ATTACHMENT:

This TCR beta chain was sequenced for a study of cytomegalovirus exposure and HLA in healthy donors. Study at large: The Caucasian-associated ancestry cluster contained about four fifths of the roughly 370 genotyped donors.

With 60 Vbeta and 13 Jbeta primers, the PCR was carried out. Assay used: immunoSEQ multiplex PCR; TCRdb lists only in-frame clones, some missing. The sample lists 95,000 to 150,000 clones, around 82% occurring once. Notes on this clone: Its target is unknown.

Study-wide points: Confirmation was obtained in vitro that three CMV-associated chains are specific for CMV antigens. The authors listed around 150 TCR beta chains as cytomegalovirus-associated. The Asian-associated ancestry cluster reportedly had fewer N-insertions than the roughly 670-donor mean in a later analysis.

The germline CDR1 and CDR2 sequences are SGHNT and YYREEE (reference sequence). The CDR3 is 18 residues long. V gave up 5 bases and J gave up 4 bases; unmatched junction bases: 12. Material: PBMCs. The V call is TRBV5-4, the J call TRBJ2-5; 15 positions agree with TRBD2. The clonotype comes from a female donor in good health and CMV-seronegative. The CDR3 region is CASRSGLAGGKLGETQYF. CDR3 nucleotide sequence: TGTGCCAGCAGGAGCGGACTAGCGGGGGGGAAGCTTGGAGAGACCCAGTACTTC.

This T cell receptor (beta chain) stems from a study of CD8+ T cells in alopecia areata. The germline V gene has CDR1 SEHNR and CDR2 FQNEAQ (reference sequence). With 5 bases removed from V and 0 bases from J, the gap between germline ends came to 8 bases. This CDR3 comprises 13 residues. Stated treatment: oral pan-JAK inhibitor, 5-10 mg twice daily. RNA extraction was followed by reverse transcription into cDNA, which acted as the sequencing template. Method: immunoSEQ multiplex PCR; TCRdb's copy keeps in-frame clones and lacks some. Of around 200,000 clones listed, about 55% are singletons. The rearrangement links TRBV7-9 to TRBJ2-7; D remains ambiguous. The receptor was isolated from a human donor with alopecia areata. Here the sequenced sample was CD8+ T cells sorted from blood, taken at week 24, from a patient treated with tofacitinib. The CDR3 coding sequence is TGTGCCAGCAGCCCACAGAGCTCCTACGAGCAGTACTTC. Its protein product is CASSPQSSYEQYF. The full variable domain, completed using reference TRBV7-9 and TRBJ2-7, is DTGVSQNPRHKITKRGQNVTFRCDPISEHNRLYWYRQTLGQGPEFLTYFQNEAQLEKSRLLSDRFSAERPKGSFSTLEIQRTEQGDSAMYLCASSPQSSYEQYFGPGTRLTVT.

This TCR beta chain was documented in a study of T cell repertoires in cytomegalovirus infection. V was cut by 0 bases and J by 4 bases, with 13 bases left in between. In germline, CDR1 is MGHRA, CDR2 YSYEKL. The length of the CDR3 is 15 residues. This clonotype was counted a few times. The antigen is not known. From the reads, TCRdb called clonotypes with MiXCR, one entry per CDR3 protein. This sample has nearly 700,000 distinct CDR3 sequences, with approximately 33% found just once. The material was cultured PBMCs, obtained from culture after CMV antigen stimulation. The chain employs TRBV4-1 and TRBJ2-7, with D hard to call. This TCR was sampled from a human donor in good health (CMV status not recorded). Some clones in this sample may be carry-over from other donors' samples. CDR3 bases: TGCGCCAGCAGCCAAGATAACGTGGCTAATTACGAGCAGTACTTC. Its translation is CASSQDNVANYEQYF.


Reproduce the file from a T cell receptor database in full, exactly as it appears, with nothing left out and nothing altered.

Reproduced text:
This TCR beta chain was sequenced for a study of cytomegalovirus exposure and HLA in healthy donors. Study at large: The Caucasian-associated ancestry cluster contained about four fifths of the roughly 370 genotyped donors.

With 60 Vbeta and 13 Jbeta primers, the PCR was carried out. Assay used: immunoSEQ multiplex PCR; TCRdb lists only in-frame clones, some missing. The sample lists 95,000 to 150,000 clones, around 82% occurring once. Notes on this clone: Its target is unknown.

Study-wide points: Confirmation was obtained in vitro that three CMV-associated chains are specific for CMV antigens. The authors listed around 150 TCR beta chains as cytomegalovirus-associated. The Asian-associated ancestry cluster reportedly had fewer N-insertions than the roughly 670-donor mean in a later analysis.

The germline CDR1 and CDR2 sequences are SGHNT and YYREEE (reference sequence). The CDR3 is 18 residues long. V gave up 5 bases and J gave up 4 bases; unmatched junction bases: 12. Material: PBMCs. The V call is TRBV5-4, the J call TRBJ2-5; 15 positions agree with TRBD2. The clonotype comes from a female donor in good health and CMV-seronegative. The CDR3 region is CASRSGLAGGKLGETQYF. CDR3 nucleotide sequence: TGTGCCAGCAGGAGCGGACTAGCGGGGGGGAAGCTTGGAGAGACCCAGTACTTC.

This T cell receptor (beta chain) stems from a study of CD8+ T cells in alopecia areata. The germline V gene has CDR1 SEHNR and CDR2 FQNEAQ (reference sequence). With 5 bases removed from V and 0 bases from J, the gap between germline ends came to 8 bases. This CDR3 comprises 13 residues. Stated treatment: oral pan-JAK inhibitor, 5-10 mg twice daily. RNA extraction was followed by reverse transcription into cDNA, which acted as the sequencing template. Method: immunoSEQ multiplex PCR; TCRdb's copy keeps in-frame clones and lacks some. Of around 200,000 clones listed, about 55% are singletons. The rearrangement links TRBV7-9 to TRBJ2-7; D remains ambiguous. The receptor was isolated from a human donor with alopecia areata. Here the sequenced sample was CD8+ T cells sorted from blood, taken at week 24, from a patient treated with tofacitinib. The CDR3 coding sequence is TGTGCCAGCAGCCCACAGAGCTCCTACGAGCAGTACTTC. Its protein product is CASSPQSSYEQYF. The full variable domain, completed using reference TRBV7-9 and TRBJ2-7, is DTGVSQNPRHKITKRGQNVTFRCDPISEHNRLYWYRQTLGQGPEFLTYFQNEAQLEKSRLLSDRFSAERPKGSFSTLEIQRTEQGDSAMYLCASSPQSSYEQYFGPGTRLTVT.

This TCR beta chain was documented in a study of T cell repertoires in cytomegalovirus infection. V was cut by 0 bases and J by 4 bases, with 13 bases left in between. In germline, CDR1 is MGHRA, CDR2 YSYEKL. The length of the CDR3 is 15 residues. This clonotype was counted a few times. The antigen is not known. From the reads, TCRdb called clonotypes with MiXCR, one entry per CDR3 protein. This sample has nearly 700,000 distinct CDR3 sequences, with approximately 33% found just once. The material was cultured PBMCs, obtained from culture after CMV antigen stimulation. The chain employs TRBV4-1 and TRBJ2-7, with D hard to call. This TCR was sampled from a human donor in good health (CMV status not recorded). Some clones in this sample may be carry-over from other donors' samples. CDR3 bases: TGCGCCAGCAGCCAAGATAACGTGGCTAATTACGAGCAGTACTTC. Its translation is CASSQDNVANYEQYF.